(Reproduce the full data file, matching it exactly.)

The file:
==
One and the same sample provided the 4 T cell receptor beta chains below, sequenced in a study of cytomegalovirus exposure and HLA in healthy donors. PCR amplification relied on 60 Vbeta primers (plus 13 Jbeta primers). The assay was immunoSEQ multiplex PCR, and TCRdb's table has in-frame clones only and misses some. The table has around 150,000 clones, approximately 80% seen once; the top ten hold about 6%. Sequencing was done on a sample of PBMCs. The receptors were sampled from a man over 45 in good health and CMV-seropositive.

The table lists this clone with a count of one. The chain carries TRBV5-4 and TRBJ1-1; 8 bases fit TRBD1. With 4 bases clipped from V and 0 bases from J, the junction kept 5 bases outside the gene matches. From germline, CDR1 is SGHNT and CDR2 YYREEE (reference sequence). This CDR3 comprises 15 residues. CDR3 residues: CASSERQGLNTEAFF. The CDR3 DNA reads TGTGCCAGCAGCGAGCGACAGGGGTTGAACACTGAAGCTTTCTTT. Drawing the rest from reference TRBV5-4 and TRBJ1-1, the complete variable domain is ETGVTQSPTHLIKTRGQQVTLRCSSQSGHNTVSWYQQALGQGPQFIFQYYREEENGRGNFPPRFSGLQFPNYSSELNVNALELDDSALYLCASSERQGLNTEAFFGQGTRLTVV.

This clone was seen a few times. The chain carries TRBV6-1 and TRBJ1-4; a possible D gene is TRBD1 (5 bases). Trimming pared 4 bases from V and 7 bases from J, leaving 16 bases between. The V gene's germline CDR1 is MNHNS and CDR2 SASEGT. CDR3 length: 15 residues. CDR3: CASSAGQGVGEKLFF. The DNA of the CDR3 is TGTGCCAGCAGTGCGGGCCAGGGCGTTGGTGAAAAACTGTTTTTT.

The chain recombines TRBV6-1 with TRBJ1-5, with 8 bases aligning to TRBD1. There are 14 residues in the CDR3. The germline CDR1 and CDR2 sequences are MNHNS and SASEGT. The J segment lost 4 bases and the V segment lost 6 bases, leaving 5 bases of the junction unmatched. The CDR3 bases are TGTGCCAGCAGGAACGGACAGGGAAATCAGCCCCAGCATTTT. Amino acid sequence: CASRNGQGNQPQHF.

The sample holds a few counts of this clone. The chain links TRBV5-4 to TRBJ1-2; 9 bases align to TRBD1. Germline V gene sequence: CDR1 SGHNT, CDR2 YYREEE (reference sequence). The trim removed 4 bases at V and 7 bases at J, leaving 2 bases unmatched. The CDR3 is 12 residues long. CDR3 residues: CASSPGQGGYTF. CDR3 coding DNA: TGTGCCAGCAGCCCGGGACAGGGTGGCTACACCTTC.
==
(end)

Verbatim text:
One and the same sample provided the 4 T cell receptor beta chains below, sequenced in a study of cytomegalovirus exposure and HLA in healthy donors. PCR amplification relied on 60 Vbeta primers (plus 13 Jbeta primers). The assay was immunoSEQ multiplex PCR, and TCRdb's table has in-frame clones only and misses some. The table has around 150,000 clones, approximately 80% seen once; the top ten hold about 6%. Sequencing was done on a sample of PBMCs. The receptors were sampled from a man over 45 in good health and CMV-seropositive.

The table lists this clone with a count of one. The chain carries TRBV5-4 and TRBJ1-1; 8 bases fit TRBD1. With 4 bases clipped from V and 0 bases from J, the junction kept 5 bases outside the gene matches. From germline, CDR1 is SGHNT and CDR2 YYREEE (reference sequence). This CDR3 comprises 15 residues. CDR3 residues: CASSERQGLNTEAFF. The CDR3 DNA reads TGTGCCAGCAGCGAGCGACAGGGGTTGAACACTGAAGCTTTCTTT. Drawing the rest from reference TRBV5-4 and TRBJ1-1, the complete variable domain is ETGVTQSPTHLIKTRGQQVTLRCSSQSGHNTVSWYQQALGQGPQFIFQYYREEENGRGNFPPRFSGLQFPNYSSELNVNALELDDSALYLCASSERQGLNTEAFFGQGTRLTVV.

This clone was seen a few times. The chain carries TRBV6-1 and TRBJ1-4; a possible D gene is TRBD1 (5 bases). Trimming pared 4 bases from V and 7 bases from J, leaving 16 bases between. The V gene's germline CDR1 is MNHNS and CDR2 SASEGT. CDR3 length: 15 residues. CDR3: CASSAGQGVGEKLFF. The DNA of the CDR3 is TGTGCCAGCAGTGCGGGCCAGGGCGTTGGTGAAAAACTGTTTTTT.

The chain recombines TRBV6-1 with TRBJ1-5, with 8 bases aligning to TRBD1. There are 14 residues in the CDR3. The germline CDR1 and CDR2 sequences are MNHNS and SASEGT. The J segment lost 4 bases and the V segment lost 6 bases, leaving 5 bases of the junction unmatched. The CDR3 bases are TGTGCCAGCAGGAACGGACAGGGAAATCAGCCCCAGCATTTT. Amino acid sequence: CASRNGQGNQPQHF.

The sample holds a few counts of this clone. The chain links TRBV5-4 to TRBJ1-2; 9 bases align to TRBD1. Germline V gene sequence: CDR1 SGHNT, CDR2 YYREEE (reference sequence). The trim removed 4 bases at V and 7 bases at J, leaving 2 bases unmatched. The CDR3 is 12 residues long. CDR3 residues: CASSPGQGGYTF. CDR3 coding DNA: TGTGCCAGCAGCCCGGGACAGGGTGGCTACACCTTC.